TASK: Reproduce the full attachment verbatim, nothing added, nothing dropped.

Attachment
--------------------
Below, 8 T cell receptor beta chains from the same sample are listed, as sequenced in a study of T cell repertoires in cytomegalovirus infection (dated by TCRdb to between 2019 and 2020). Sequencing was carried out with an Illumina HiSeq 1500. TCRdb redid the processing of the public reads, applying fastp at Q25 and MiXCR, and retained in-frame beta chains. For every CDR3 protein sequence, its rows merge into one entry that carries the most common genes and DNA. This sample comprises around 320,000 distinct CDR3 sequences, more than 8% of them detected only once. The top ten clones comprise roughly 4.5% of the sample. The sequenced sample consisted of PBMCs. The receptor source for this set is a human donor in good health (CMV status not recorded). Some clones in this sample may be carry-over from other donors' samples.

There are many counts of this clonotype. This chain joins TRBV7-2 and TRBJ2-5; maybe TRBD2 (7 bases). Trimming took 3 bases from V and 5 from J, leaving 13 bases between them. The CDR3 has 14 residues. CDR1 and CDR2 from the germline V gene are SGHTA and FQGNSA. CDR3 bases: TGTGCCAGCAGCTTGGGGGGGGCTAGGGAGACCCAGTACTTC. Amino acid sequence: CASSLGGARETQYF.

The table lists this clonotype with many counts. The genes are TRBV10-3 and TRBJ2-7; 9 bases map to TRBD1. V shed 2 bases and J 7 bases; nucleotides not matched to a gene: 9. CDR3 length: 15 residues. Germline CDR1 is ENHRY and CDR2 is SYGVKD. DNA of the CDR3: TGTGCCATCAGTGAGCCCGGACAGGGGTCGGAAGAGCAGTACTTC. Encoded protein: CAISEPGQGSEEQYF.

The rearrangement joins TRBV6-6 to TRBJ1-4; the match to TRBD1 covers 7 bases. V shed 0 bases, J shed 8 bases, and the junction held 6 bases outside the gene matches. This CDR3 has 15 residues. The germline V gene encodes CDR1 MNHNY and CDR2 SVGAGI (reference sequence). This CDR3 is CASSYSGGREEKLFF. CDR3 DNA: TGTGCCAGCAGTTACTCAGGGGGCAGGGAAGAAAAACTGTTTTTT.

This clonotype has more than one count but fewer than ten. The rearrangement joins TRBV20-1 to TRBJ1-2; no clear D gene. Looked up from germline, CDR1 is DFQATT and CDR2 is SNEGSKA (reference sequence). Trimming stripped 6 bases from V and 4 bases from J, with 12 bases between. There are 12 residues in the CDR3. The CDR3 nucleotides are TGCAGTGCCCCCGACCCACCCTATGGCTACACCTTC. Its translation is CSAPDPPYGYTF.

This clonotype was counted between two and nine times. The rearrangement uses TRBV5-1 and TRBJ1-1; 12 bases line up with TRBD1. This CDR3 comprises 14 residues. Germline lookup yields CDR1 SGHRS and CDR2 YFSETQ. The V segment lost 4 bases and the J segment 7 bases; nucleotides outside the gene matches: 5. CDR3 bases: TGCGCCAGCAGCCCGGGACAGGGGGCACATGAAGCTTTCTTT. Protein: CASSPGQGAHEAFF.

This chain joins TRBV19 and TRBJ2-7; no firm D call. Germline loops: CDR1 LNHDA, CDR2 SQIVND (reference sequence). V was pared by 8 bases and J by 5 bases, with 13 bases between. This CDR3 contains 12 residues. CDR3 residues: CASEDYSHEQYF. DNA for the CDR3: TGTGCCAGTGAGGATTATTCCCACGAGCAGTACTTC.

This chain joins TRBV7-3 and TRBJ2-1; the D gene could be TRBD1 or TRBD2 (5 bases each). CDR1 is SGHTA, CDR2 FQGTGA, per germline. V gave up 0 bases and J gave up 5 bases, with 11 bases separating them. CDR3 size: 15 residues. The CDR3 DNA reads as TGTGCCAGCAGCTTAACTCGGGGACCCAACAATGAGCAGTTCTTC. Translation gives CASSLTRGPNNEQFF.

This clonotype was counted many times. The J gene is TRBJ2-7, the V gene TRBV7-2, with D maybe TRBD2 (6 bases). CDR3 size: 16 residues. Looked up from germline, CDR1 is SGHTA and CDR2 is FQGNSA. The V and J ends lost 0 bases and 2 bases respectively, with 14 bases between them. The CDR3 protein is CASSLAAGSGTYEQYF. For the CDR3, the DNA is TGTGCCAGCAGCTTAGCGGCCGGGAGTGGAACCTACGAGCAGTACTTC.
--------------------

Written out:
Below, 8 T cell receptor beta chains from the same sample are listed, as sequenced in a study of T cell repertoires in cytomegalovirus infection (dated by TCRdb to between 2019 and 2020). Sequencing was carried out with an Illumina HiSeq 1500. TCRdb redid the processing of the public reads, applying fastp at Q25 and MiXCR, and retained in-frame beta chains. For every CDR3 protein sequence, its rows merge into one entry that carries the most common genes and DNA. This sample comprises around 320,000 distinct CDR3 sequences, more than 8% of them detected only once. The top ten clones comprise roughly 4.5% of the sample. The sequenced sample consisted of PBMCs. The receptor source for this set is a human donor in good health (CMV status not recorded). Some clones in this sample may be carry-over from other donors' samples.

There are many counts of this clonotype. This chain joins TRBV7-2 and TRBJ2-5; maybe TRBD2 (7 bases). Trimming took 3 bases from V and 5 from J, leaving 13 bases between them. The CDR3 has 14 residues. CDR1 and CDR2 from the germline V gene are SGHTA and FQGNSA. CDR3 bases: TGTGCCAGCAGCTTGGGGGGGGCTAGGGAGACCCAGTACTTC. Amino acid sequence: CASSLGGARETQYF.

The table lists this clonotype with many counts. The genes are TRBV10-3 and TRBJ2-7; 9 bases map to TRBD1. V shed 2 bases and J 7 bases; nucleotides not matched to a gene: 9. CDR3 length: 15 residues. Germline CDR1 is ENHRY and CDR2 is SYGVKD. DNA of the CDR3: TGTGCCATCAGTGAGCCCGGACAGGGGTCGGAAGAGCAGTACTTC. Encoded protein: CAISEPGQGSEEQYF.

The rearrangement joins TRBV6-6 to TRBJ1-4; the match to TRBD1 covers 7 bases. V shed 0 bases, J shed 8 bases, and the junction held 6 bases outside the gene matches. This CDR3 has 15 residues. The germline V gene encodes CDR1 MNHNY and CDR2 SVGAGI (reference sequence). This CDR3 is CASSYSGGREEKLFF. CDR3 DNA: TGTGCCAGCAGTTACTCAGGGGGCAGGGAAGAAAAACTGTTTTTT.

This clonotype has more than one count but fewer than ten. The rearrangement joins TRBV20-1 to TRBJ1-2; no clear D gene. Looked up from germline, CDR1 is DFQATT and CDR2 is SNEGSKA (reference sequence). Trimming stripped 6 bases from V and 4 bases from J, with 12 bases between. There are 12 residues in the CDR3. The CDR3 nucleotides are TGCAGTGCCCCCGACCCACCCTATGGCTACACCTTC. Its translation is CSAPDPPYGYTF.

This clonotype was counted between two and nine times. The rearrangement uses TRBV5-1 and TRBJ1-1; 12 bases line up with TRBD1. This CDR3 comprises 14 residues. Germline lookup yields CDR1 SGHRS and CDR2 YFSETQ. The V segment lost 4 bases and the J segment 7 bases; nucleotides outside the gene matches: 5. CDR3 bases: TGCGCCAGCAGCCCGGGACAGGGGGCACATGAAGCTTTCTTT. Protein: CASSPGQGAHEAFF.

This chain joins TRBV19 and TRBJ2-7; no firm D call. Germline loops: CDR1 LNHDA, CDR2 SQIVND (reference sequence). V was pared by 8 bases and J by 5 bases, with 13 bases between. This CDR3 contains 12 residues. CDR3 residues: CASEDYSHEQYF. DNA for the CDR3: TGTGCCAGTGAGGATTATTCCCACGAGCAGTACTTC.

This chain joins TRBV7-3 and TRBJ2-1; the D gene could be TRBD1 or TRBD2 (5 bases each). CDR1 is SGHTA, CDR2 FQGTGA, per germline. V gave up 0 bases and J gave up 5 bases, with 11 bases separating them. CDR3 size: 15 residues. The CDR3 DNA reads as TGTGCCAGCAGCTTAACTCGGGGACCCAACAATGAGCAGTTCTTC. Translation gives CASSLTRGPNNEQFF.

This clonotype was counted many times. The J gene is TRBJ2-7, the V gene TRBV7-2, with D maybe TRBD2 (6 bases). CDR3 size: 16 residues. Looked up from germline, CDR1 is SGHTA and CDR2 is FQGNSA. The V and J ends lost 0 bases and 2 bases respectively, with 14 bases between them. The CDR3 protein is CASSLAAGSGTYEQYF. For the CDR3, the DNA is TGTGCCAGCAGCTTAGCGGCCGGGAGTGGAACCTACGAGCAGTACTTC.